Tanah Lot

Mystical Tanah Lot

Holy sea snakes are said to slither around the rocks at the Temple of the God of the Sea. It is believed that the venomous reptiles were formed from the scarves of its founder to guard this sacred place. One of the most important and majestic temples in Bali, Tanah Lot was built on coral rock sea caves facing the Indian Ocean. According to Balinese mythology, it is the work of the revered 15th-century Hindu priest Dang Hyang Nirarta to honor the Sea God, Baruna.

Tanah Lot at Sunset

The Balinese words tanah lot translate to “the land amid the sea,” as at high tide the temple appears to be perched atop an island. Visit at low tide and you will realize it’s not an island at all. One of the most popular and most photographed temples on the island, it draws crowds at sunset for its postcard-perfect beauty. Daytime presents a different and quieter perspective: At low tide you can walk right up to the temple and a priest will bless you with holy water.  Remarkably, the water comes from a freshwater spring at the temple, even though it is surrounded by salt water.

Close-up of Tanah Lot

Over centuries, the rocks eroded and by 1980 the crumbling foundation left the temple at risk. In order to preserve this historic and spiritual center, the government shored it up with artificial rock, the restoration funded by Japan. Today two-thirds of the rock, while appearing totally natural, is not.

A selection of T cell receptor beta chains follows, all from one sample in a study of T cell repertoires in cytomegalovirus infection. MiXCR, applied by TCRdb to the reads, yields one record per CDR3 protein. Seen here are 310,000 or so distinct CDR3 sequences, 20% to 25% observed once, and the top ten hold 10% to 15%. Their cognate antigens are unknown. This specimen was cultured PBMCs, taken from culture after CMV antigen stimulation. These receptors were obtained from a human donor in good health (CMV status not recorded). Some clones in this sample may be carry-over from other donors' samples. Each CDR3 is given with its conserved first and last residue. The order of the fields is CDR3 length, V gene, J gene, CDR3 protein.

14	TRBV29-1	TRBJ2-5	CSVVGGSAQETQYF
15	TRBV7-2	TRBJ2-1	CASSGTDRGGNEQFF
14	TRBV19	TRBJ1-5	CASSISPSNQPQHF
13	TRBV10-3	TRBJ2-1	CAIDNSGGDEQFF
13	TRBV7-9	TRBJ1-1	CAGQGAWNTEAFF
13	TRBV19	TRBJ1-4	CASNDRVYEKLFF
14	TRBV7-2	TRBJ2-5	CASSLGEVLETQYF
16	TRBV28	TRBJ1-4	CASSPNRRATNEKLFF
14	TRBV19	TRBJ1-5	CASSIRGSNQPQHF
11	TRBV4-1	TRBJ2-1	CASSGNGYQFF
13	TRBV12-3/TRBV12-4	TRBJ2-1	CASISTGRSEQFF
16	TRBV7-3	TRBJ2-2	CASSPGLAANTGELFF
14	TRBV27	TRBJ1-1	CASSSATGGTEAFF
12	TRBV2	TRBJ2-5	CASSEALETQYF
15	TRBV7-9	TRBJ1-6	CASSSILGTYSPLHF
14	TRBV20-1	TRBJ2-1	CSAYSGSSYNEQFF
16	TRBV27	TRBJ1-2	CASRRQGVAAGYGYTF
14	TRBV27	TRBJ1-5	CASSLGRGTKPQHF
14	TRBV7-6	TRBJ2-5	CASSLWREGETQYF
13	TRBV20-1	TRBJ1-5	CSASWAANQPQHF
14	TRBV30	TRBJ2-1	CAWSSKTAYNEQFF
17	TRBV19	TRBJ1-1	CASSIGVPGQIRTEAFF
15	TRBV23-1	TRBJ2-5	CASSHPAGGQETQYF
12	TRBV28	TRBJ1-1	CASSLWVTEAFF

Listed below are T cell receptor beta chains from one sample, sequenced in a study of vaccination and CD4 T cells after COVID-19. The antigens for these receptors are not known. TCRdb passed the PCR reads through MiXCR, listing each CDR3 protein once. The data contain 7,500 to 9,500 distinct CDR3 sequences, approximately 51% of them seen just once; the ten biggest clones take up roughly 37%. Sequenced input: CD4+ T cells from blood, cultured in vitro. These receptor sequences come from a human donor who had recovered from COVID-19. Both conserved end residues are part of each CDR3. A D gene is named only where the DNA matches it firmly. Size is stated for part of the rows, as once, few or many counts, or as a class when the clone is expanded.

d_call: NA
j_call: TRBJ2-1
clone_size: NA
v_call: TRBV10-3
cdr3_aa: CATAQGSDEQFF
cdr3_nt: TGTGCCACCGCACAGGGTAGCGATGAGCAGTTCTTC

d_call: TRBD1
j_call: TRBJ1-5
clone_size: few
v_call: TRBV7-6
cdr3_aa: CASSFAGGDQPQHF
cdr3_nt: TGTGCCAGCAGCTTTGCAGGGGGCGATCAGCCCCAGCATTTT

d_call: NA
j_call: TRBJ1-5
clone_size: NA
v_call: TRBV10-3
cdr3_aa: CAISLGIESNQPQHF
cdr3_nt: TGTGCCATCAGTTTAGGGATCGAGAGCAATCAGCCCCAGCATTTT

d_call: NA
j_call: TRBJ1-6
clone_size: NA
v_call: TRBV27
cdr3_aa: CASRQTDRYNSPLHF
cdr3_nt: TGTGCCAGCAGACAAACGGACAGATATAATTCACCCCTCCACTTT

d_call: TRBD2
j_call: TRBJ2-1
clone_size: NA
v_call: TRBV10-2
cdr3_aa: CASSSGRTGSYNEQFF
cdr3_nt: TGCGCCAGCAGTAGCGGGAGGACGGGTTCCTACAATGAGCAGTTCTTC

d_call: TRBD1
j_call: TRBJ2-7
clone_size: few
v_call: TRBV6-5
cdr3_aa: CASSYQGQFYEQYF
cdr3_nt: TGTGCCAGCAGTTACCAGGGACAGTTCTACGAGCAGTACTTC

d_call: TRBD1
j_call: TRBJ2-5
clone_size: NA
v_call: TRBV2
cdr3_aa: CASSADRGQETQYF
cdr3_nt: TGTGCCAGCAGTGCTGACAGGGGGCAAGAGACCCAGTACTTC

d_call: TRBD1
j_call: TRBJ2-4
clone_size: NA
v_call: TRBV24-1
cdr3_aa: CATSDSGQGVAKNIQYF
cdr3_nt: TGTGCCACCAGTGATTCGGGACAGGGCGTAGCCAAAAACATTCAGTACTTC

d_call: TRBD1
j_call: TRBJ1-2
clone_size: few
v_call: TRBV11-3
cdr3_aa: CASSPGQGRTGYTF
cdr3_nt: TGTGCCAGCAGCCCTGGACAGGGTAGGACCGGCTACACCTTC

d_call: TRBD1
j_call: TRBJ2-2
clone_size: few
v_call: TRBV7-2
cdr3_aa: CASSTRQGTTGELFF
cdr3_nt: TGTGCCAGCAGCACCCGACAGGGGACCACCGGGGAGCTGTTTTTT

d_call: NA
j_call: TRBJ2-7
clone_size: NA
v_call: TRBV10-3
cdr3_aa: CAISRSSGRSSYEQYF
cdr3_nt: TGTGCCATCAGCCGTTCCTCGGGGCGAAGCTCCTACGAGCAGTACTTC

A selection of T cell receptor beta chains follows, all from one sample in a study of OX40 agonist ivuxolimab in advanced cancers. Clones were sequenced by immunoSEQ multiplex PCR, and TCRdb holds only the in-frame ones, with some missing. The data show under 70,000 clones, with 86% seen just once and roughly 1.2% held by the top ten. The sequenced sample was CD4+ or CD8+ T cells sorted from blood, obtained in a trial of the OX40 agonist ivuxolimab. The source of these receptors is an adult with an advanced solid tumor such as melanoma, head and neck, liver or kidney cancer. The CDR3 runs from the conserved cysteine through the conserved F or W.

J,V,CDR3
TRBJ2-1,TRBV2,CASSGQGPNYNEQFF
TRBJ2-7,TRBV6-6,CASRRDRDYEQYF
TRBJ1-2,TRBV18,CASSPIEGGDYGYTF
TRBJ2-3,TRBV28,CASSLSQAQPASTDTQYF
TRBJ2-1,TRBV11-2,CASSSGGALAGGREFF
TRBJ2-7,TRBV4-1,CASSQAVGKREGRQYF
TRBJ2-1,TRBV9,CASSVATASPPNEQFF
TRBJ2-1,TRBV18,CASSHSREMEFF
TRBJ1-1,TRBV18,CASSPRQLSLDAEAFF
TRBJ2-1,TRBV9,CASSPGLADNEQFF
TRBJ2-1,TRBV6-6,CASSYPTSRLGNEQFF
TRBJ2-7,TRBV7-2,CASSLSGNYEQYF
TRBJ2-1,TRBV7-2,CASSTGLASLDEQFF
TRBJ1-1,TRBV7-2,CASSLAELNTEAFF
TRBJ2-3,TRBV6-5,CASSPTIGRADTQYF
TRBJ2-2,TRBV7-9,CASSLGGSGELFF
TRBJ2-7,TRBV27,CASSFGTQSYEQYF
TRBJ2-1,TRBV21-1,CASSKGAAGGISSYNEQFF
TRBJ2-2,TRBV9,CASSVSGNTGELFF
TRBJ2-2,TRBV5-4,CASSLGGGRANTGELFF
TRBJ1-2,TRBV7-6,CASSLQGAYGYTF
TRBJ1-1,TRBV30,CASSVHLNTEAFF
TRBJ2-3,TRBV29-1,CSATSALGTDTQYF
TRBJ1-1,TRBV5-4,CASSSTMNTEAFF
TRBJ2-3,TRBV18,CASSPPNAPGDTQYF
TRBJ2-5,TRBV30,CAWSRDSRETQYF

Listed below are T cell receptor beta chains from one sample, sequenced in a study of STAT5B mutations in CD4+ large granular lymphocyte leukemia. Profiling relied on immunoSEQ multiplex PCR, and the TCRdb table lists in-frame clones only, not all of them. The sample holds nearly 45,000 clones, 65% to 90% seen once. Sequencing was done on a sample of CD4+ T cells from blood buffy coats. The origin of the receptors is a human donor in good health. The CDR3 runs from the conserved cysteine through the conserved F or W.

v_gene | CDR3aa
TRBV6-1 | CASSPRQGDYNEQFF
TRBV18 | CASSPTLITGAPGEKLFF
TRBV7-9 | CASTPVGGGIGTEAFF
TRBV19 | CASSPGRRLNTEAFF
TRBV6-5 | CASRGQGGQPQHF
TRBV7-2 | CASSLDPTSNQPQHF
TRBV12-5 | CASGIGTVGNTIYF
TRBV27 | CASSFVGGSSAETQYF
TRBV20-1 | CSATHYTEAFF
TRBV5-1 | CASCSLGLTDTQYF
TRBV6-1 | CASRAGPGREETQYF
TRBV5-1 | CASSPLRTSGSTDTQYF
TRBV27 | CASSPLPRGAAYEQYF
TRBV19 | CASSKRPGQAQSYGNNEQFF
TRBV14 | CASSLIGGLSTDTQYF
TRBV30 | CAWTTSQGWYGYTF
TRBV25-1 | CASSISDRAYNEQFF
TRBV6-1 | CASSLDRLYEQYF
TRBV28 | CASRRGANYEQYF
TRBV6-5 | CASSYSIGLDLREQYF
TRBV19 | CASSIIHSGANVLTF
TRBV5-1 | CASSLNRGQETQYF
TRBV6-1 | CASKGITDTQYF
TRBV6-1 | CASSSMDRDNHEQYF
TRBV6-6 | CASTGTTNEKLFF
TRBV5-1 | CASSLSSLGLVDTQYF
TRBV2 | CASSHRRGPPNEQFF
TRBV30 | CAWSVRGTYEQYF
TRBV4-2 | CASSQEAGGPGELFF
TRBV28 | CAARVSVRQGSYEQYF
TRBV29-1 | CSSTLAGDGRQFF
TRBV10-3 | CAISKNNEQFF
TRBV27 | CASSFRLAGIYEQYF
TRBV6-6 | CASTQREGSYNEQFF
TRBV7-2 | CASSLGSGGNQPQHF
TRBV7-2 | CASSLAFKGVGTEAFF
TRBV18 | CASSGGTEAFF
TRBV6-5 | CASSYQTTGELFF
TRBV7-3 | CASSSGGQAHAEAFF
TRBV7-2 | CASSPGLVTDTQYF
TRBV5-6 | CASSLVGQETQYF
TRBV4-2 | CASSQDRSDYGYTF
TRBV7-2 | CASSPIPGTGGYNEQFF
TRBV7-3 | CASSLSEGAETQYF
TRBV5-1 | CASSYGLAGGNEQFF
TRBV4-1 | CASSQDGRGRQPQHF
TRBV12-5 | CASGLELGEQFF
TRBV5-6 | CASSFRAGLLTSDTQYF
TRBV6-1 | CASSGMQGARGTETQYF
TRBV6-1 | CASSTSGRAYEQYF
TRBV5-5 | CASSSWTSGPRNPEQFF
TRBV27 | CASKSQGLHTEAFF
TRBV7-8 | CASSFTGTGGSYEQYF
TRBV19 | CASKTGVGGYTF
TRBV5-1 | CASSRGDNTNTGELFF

Capture stunning views from the lower rocks or from high on the cliff. As the sun shifts, it casts hauntingly beautiful shadows on the coral and the constant crashing of waves below. At dusk, thousands of bats fill the sky as they fly out of their caves in a nightly ritual.

In the evening, dine at one of the clifftop restaurants on the mainland, all with amazing views. Before you leave, stop at the stalls lining the pathway for Balinese souvenirs, art, and curious of all kinds.

 

 

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